And how it really just comes down to one thing.
Whenever the topic of going zero waste in the kitchen comes up, the focus tends to be on grocery shopping – taking cloth bags and refillable containers to the store to avoid bringing single-use plastics into the home. This initial plastic avoidance step is crucial, but the challenge doesn't end there.
Waste-conscious, plastic-averse home cooks have a whole list of practices that they use to be more eco-friendly (and frugal, by extension) in the kitchen. Some of these habits develop over time, as one becomes a more proficient cook, but others require a conscious decision to generate less waste. These are some of the things I do and have seen others do:
1. Cook from scratch.
What convenience foods lack in nutrition, they make up for in packaging, which is precisely what a waste-averse home cook does not want; hence, a stubborn determination to make everything from scratch, whether it's pie crusts, mayonnaise, ketchup, bread, granola, baked goods, ricotta, or ice cream, to name a few.
2. Preserve their own food.
Whether it's canning tomatoes, making jam, or freezing seasonal berries, a waste-conscious chef makes a point of preserving food on their own terms for future consumption.
3. Scrounge for glass jars.
One can never have too many glass jars! These are used for shopping, storing leftovers, freezing, canning, and transporting foods and beverages.
4. Wash out plastic bags for reuse.
When plastic bags do enter the home, e.g. the sturdy milk bags used in Canada or an accidental grocery bag brought by a guest, they are reused for as long as possible.
5. Eliminate or reduce meat consumption.
Cutting down on meat in one's diet can go a long way toward improving one's carbon footprint. Waste-conscious chefs opt for plant-based proteins as often as possible, and when they do use meat, use all parts of it.
6. Always be soaking.
Or 'ABS', as vegan cookbook author Isa Chandra Moskowitz calls it. Whether you're soaking grains, beans, or nuts, it's handy to have some semi-soft ingredients on hand at all times.
7. Source local food.
A waste-conscious cook makes a point of seeking out locally-produced food whenever possible. This could mean signing up for a weekly Community Supported Agriculture (CSA) share, joining a local food co-op, shopping at farmers markets, buying free-range meat from local farmers, picking fruit from nearby farms, or having their own kitchen garden. They strive to make local, seasonal eating as easy and accessible as possible.
8. Use a better coffee machine.
No Keurigs for the waste-conscious cook! These folks embrace the French press, the moka pot, the pour-over.
9. Incorporate leftovers.
Waste-conscious cooks are masters at using up the bits and bites of previous meals. They're not afraid to toss old veggies and meats and legumes into whatever new creation they're working on.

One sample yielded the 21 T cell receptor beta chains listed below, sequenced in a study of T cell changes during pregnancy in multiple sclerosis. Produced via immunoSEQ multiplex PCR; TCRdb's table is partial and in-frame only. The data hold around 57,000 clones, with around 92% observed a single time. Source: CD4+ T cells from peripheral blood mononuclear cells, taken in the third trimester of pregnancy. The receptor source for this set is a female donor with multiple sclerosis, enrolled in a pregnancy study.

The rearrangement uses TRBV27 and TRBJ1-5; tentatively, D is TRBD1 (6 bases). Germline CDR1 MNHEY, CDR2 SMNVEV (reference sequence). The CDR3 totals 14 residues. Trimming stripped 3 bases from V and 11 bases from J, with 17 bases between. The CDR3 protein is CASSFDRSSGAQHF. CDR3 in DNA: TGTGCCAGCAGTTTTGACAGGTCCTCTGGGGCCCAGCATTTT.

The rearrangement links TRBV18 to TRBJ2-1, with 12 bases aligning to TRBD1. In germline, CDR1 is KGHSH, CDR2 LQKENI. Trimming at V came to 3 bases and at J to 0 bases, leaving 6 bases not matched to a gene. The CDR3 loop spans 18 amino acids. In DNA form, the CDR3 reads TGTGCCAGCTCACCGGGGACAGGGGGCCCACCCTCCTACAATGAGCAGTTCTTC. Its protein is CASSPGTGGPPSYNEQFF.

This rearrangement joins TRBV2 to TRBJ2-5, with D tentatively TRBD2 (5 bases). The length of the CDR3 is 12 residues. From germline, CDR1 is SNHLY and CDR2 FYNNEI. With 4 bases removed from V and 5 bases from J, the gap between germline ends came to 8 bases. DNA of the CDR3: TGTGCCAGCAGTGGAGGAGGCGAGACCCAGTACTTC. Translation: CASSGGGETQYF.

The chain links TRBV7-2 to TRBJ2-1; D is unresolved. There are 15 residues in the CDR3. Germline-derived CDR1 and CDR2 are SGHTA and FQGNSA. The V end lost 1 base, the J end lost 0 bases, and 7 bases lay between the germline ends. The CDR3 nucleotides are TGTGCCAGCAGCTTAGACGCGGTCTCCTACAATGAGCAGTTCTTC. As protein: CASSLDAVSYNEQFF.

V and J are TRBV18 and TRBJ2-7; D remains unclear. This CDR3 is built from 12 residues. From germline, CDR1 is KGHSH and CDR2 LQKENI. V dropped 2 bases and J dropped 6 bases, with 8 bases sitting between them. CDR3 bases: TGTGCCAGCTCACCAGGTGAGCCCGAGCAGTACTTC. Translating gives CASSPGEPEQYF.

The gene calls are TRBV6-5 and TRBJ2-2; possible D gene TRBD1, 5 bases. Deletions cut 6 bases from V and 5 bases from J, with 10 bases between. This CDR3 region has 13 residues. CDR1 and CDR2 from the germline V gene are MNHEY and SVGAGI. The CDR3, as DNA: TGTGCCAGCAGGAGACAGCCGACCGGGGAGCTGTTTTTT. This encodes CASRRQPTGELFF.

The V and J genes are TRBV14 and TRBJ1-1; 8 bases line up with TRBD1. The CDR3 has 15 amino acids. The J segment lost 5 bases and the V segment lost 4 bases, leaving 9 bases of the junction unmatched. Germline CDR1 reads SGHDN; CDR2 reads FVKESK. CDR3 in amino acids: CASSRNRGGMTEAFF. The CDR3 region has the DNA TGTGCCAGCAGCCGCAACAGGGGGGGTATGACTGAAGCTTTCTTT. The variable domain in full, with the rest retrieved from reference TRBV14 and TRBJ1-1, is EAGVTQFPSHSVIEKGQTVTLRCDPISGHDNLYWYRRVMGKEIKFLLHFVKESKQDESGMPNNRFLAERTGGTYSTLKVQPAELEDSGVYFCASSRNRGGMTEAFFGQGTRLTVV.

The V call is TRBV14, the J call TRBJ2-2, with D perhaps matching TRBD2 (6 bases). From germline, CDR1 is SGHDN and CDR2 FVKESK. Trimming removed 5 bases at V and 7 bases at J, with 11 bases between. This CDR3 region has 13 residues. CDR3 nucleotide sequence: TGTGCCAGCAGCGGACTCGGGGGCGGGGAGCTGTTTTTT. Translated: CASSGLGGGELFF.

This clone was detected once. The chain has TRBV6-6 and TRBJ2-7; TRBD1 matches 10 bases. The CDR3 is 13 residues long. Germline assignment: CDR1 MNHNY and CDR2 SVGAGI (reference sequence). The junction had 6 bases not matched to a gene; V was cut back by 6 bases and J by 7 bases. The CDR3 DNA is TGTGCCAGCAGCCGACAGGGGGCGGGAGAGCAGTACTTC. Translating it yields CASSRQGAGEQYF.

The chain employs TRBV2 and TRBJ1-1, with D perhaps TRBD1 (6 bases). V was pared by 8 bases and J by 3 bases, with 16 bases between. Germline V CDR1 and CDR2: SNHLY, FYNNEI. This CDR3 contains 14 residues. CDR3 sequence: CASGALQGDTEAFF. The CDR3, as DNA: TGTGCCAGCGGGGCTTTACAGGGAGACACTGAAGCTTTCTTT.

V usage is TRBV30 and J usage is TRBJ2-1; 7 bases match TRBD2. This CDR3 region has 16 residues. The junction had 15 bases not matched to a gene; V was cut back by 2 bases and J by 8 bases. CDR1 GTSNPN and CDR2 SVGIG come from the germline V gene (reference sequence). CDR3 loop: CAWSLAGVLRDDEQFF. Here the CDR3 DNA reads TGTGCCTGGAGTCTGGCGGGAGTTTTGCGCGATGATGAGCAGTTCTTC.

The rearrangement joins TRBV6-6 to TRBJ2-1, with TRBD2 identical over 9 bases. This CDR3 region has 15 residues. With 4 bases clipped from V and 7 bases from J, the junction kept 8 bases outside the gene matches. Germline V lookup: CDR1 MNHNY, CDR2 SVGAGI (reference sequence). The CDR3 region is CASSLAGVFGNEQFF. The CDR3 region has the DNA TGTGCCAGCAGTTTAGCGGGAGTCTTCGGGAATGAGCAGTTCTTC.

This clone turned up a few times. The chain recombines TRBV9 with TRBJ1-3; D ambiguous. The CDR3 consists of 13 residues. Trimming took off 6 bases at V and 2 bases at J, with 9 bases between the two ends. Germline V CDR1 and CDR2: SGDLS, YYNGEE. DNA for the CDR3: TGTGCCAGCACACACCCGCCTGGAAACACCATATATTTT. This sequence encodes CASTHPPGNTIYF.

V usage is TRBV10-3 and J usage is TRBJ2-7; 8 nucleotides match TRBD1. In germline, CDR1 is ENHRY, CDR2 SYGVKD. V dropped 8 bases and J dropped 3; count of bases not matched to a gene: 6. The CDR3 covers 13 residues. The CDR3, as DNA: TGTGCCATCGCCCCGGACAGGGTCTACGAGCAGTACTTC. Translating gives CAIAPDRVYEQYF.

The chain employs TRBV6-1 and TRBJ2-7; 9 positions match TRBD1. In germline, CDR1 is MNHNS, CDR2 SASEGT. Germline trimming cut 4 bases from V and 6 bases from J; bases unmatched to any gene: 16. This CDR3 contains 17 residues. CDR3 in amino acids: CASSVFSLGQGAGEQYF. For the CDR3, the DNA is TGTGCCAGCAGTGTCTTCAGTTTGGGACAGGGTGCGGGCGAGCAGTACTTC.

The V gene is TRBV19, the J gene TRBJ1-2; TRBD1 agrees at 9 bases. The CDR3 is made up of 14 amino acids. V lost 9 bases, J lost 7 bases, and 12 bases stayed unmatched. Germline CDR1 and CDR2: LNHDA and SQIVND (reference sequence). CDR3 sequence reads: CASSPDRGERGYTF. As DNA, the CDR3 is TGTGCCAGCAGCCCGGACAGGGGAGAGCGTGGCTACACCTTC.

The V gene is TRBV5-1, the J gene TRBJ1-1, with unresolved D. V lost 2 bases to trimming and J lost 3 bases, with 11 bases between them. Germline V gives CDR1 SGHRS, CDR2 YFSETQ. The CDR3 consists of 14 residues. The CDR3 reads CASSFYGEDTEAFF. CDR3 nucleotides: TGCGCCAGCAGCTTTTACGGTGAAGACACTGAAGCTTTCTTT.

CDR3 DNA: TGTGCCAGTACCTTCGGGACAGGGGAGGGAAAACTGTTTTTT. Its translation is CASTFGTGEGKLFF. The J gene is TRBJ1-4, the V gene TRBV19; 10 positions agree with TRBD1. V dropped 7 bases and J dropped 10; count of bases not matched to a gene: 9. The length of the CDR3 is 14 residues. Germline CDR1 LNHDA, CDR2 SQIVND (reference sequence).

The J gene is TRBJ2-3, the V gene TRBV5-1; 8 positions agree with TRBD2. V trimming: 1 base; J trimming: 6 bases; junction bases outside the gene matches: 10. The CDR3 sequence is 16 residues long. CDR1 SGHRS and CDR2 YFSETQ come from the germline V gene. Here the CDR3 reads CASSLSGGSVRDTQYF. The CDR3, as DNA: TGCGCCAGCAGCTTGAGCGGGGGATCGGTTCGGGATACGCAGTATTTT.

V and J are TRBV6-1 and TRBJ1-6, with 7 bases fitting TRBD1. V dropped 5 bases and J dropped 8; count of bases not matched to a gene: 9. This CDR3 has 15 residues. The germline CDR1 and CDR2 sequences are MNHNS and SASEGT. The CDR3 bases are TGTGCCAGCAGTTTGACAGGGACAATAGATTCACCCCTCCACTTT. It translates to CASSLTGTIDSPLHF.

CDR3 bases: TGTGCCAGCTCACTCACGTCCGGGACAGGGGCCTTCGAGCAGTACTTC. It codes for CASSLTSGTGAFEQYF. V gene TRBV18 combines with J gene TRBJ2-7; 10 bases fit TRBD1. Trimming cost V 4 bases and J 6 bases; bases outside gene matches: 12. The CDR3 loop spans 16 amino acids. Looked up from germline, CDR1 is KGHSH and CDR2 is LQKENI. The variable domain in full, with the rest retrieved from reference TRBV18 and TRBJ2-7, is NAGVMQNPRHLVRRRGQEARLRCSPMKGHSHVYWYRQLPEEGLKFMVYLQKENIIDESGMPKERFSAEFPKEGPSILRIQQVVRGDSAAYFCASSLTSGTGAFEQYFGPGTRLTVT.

10. Make stock.
Stock is god's gift to zero-wasters, a way to give almost anything a second life – vegetable scraps, meat bones, limp herbs, etc. Waste-conscious cooks make it in large batches and freeze it for future use.
11. Freeze food without plastic.
Plastic-averse cooks have figured out that utilizing one's freezer is not dependent on Ziploc bags. More info on this here.
12. Hoard stuff.
Well, they're hoarders of sorts, keeping all things that can be useful in the kitchen, such as butter wrappers for greasing pans, Parmesan rinds and bones for tossing into stock pots, the afore-mentioned milk bags and glass jars, sour milk for baking, stale bread crusts for making crumbs, etc.
No putting food waste into the kitchen trash for these eco-conscious cooks! The compost bin is always filled to brimming.
14. Upcycle trash bags.
The plastic-averse cook makes kitchen trash bags out of whatever's available. Sometimes it's a stray grocery bag, a large paper bag, or a bag that something was shipped in; or they may just wrap food scraps in old newspaper.
15. Buy food in the biggest containers they can find.
If they're not using reusable containers, then a waste-conscious chef buys food in large quantities to reduce packaging waste (assuming their household can consume it in a reasonable amount of time). That's why I buy 20-litre jugs of olive oil from a friend's olive grove in Greece.
In a way, it all comes down to a single practice – thinking ahead, always knowing what processes will take time and what can be done in advance. Convenience = waste, and so it stands to reason that a less convenient, slower-paced approach to food production will take longer. That doesn't necessarily mean more work, just planning in advance, e.g. taking jars out of the freezer to thaw, setting dough to rise, soaking beans as mentioned, stockpiling scraps for stock, taking the time to make that stock, menu planning to reduce food waste and stretch high-value ingredients further, etc.